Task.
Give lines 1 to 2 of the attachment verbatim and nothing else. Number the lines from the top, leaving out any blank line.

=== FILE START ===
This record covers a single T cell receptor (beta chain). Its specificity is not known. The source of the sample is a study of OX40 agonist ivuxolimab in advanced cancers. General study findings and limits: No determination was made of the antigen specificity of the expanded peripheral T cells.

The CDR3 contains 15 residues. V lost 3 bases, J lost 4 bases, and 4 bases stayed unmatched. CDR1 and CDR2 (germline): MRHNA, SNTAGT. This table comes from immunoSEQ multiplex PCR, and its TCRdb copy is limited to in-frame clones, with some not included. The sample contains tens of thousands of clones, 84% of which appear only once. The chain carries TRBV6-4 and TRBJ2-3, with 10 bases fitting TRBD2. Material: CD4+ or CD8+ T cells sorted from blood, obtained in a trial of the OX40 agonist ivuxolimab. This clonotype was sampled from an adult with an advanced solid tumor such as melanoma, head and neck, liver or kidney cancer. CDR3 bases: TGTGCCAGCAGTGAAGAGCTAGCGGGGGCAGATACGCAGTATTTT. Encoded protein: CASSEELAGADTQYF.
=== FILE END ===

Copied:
This record covers a single T cell receptor (beta chain). Its specificity is not known. The source of the sample is a study of OX40 agonist ivuxolimab in advanced cancers. General study findings and limits: No determination was made of the antigen specificity of the expanded peripheral T cells.

The CDR3 contains 15 residues. V lost 3 bases, J lost 4 bases, and 4 bases stayed unmatched. CDR1 and CDR2 (germline): MRHNA, SNTAGT. This table comes from immunoSEQ multiplex PCR, and its TCRdb copy is limited to in-frame clones, with some not included. The sample contains tens of thousands of clones, 84% of which appear only once. The chain carries TRBV6-4 and TRBJ2-3, with 10 bases fitting TRBD2. Material: CD4+ or CD8+ T cells sorted from blood, obtained in a trial of the OX40 agonist ivuxolimab. This clonotype was sampled from an adult with an advanced solid tumor such as melanoma, head and neck, liver or kidney cancer. CDR3 bases: TGTGCCAGCAGTGAAGAGCTAGCGGGGGCAGATACGCAGTATTTT. Encoded protein: CASSEELAGADTQYF.